The tingling sensation in her right hand kept hitting with the force of a tee shot, and when her caddie threw the ball, Helen Alfredsson couldn't catch it.

That feeling was miserable. This was much better.

While Hall of Famer Se Ri Pak maintained a share of the State Farm Classic lead with another bogey-free performance, Alfredsson shot into contention with a 9-under 63 in the second round Friday.

"I think sometimes you just see the line," Alfredsson said. "It comes easy to you when you look at it. When you do, you can strike the ball well."

Now, she's one stroke behind the leaders.

Pak, meanwhile, was one step closer to her first win in two years and her first top-10 finish in 10 starts this season. Not a bad time to rediscover her stroke, considering the LPGA Championship is next week at Bulle Rock in Maryland.

The first-round co-leader, Pak shot a 4-under 68 on Friday. That left her at 10-under 134 and tied with Suzann Pettersen (66), who began the day two strokes off the lead but nearly withdrew before teeing off because of a sore throat.

Alfredsson joined Kristy McPherson (66), first-round co-leader Jee Young Lee (69), Kris Tamulis (68) and Moira Dunn (66) at 9 under.

Jiyai Shin (67) was 8 under, Juli Inkster (65) was in a crowd at 7 under, and Michelle Wie (68) and Cristie Kerr (69) topped a group at 6 under.

Among those missing the cut were Kraft Nabisco Championship winner Brittany Lincicome and Hall of Famer Karrie Webb.

Alfredsson won the Nabisco Dinah Shore in 1993 and was the European Solheim Cup captain in 2007, the same year she was finally diagnosed with a herniated disk in her neck. That explained why, as she put it, the ball was "going pretty much off the planet."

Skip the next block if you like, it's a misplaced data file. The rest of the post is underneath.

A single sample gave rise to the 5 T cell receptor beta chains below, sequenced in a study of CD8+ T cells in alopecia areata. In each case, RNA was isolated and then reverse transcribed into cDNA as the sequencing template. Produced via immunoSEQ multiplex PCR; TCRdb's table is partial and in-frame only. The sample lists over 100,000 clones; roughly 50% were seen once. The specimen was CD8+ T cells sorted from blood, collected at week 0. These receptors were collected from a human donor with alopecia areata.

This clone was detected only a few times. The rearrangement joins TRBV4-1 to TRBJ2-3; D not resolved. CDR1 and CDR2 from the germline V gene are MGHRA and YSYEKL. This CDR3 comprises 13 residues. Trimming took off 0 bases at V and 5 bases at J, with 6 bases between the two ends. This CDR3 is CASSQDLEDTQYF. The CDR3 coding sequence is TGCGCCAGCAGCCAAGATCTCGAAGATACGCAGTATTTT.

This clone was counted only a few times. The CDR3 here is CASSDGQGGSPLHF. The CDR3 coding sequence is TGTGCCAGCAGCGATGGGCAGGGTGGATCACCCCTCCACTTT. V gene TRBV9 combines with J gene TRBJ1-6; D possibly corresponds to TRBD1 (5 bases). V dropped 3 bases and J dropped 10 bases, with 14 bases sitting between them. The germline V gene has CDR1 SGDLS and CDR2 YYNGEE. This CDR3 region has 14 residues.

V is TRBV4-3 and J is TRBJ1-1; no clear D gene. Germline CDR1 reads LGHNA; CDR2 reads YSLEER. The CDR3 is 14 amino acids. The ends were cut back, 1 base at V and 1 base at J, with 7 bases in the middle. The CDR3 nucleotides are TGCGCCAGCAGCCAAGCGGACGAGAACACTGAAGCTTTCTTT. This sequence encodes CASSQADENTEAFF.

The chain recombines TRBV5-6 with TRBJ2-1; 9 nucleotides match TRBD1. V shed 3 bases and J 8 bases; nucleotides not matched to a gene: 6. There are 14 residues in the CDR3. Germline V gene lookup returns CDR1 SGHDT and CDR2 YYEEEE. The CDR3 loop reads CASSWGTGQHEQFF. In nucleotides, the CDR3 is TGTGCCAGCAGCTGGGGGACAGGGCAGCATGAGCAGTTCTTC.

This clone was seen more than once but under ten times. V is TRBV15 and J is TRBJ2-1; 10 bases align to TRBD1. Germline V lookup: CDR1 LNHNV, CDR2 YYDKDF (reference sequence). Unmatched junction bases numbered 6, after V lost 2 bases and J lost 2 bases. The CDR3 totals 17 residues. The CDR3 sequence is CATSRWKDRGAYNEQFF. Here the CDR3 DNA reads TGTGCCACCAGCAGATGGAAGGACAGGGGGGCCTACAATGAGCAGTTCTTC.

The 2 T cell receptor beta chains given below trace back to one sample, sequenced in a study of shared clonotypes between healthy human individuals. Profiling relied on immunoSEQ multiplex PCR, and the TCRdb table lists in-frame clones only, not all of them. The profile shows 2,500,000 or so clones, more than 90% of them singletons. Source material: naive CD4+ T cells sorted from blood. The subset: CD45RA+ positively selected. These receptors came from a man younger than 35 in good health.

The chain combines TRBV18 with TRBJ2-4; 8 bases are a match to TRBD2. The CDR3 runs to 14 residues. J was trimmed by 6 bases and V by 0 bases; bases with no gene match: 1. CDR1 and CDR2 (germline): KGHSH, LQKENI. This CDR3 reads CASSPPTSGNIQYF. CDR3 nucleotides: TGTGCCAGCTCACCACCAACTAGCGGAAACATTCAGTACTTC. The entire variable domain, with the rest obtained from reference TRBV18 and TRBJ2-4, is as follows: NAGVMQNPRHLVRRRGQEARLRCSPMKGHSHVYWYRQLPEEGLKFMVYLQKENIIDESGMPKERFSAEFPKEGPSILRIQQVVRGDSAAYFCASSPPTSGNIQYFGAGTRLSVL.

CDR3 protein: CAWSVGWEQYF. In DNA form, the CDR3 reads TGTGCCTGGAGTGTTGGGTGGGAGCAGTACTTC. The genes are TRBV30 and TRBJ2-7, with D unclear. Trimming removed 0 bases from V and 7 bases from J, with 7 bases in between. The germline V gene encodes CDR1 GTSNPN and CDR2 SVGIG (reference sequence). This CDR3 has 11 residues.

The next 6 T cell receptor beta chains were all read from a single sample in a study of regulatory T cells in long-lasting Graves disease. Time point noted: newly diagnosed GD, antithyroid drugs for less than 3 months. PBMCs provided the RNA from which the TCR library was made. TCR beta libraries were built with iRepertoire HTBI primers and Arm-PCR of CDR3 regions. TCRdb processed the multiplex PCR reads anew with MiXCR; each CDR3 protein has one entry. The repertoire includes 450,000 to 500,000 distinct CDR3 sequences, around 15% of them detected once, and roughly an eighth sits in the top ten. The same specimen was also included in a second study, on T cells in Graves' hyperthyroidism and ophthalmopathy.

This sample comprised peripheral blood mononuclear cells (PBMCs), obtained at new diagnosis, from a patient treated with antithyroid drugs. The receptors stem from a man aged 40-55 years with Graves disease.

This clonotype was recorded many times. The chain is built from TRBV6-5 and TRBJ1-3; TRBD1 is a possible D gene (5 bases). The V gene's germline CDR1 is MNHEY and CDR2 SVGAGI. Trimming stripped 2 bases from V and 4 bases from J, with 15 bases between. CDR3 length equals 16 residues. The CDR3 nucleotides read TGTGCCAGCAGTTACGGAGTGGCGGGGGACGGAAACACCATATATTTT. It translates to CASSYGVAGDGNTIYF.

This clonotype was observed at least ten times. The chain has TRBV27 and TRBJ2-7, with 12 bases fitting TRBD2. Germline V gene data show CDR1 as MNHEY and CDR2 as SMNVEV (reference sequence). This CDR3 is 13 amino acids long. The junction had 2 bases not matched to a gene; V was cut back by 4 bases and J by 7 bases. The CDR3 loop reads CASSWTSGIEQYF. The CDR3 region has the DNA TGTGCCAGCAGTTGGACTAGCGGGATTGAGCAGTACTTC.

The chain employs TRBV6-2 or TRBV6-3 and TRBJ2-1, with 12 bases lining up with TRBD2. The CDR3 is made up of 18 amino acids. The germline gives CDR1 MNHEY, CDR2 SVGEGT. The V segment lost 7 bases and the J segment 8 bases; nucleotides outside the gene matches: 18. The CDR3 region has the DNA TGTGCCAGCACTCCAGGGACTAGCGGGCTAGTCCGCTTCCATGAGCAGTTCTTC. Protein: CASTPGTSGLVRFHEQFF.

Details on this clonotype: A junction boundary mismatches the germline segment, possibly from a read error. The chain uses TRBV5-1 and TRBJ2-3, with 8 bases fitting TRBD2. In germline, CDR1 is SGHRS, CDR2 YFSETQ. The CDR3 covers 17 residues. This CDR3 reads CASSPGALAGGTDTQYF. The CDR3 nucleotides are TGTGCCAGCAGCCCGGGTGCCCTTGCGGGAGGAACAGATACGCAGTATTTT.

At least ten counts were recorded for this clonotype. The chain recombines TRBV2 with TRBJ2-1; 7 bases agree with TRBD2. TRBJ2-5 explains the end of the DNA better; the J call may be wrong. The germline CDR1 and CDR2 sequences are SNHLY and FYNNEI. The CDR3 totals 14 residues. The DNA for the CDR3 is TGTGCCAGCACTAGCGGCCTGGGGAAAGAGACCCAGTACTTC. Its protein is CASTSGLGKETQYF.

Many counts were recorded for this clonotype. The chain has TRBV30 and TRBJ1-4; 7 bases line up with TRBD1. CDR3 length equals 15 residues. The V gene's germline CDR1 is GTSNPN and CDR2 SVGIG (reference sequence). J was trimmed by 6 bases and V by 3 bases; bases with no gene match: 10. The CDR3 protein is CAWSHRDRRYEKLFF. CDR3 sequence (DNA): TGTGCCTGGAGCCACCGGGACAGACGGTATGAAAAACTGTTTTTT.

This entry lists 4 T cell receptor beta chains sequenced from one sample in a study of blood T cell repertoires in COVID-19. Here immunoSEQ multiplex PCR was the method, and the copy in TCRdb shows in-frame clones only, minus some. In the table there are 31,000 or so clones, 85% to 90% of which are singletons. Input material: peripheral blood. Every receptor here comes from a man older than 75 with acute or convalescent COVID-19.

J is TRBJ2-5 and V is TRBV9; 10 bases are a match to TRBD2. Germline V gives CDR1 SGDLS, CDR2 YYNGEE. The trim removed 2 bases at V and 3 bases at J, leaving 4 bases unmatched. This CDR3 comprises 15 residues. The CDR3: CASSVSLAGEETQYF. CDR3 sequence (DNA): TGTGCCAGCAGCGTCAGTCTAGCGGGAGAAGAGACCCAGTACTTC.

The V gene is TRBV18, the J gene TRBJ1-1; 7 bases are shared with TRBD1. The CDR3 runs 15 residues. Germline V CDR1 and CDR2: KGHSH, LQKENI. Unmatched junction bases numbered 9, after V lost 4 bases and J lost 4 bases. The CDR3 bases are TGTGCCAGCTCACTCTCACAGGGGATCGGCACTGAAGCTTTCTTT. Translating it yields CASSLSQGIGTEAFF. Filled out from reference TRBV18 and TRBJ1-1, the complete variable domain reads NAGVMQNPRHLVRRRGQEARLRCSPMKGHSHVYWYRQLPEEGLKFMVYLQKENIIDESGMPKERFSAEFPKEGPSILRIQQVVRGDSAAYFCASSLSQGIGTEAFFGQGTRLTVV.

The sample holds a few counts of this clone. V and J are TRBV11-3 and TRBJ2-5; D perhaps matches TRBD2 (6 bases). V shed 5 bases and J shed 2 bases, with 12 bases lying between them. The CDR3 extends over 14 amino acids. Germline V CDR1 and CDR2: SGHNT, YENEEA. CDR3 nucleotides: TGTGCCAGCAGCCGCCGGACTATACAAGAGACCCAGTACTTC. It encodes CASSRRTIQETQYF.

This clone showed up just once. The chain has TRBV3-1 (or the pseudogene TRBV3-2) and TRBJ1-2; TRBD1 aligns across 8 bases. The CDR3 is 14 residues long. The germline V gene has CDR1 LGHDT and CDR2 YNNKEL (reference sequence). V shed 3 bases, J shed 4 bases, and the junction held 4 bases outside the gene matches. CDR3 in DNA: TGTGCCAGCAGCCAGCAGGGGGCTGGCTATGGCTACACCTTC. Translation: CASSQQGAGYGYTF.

She played in just seven events that year before shutting down and the rest paid off, with two wins in 2008.

Now, after she followed a mediocre round with one of her best ever, another victory is in sight. And if she had anything to say to her ball, it was probably just a simple "thank you" or "good job."

Known to yell at it when shots go astray, the 44-year-old Swede had no reason to complain after turning in the second-lowest round of her career. Her stroke was as good as the weather on a clear 78-degree day, producing seven birdies and an eagle with no bogeys.

She started on the 10th hole and began assaulting the course on No. 13 when she birdied the par-5 hole _ the first of three in a row. She then eagled No. 16, when she knocked a 6-iron to five feet to go 5 under and continued her charge toward the top.

Was it her best round?

That would be the career-low 62 she shot in the opening round of the Sybase Classic at Upper Montclair three weeks ago before stumbling to a 76 the second day.

"It was one of those things, like if you sit at home, you say, 'I would like to do this, this and that,'" Alfredsson said. "That's what happened. This was not as solid."

But she'll certainly take it.

The same goes for Pak, who's back in familiar territory and challenging for her first win since the 2007 Jamie Farr Classic. She hasn't spent much time in the lead recently, but her 25th LPGA Tour victory is in reach after a two-round stretch she jokingly called her best in "maybe thousands, thousands (of) years."

It seemed that way, at least. But the last two days?

"She played like a Hall of Famer the last two days," said McPherson, who was in her group.

Which the 31-year-old Pak is. She also has struggled since becoming one two years ago.

Why?

She couldn't really say, but Alfredsson offered a theory.

"She's so young," Alfredsson said. "When you really have one big goal, which that is, what do you do after that pretty much? I think she went back and she couldn't find motivation, which absolutely is so understandable."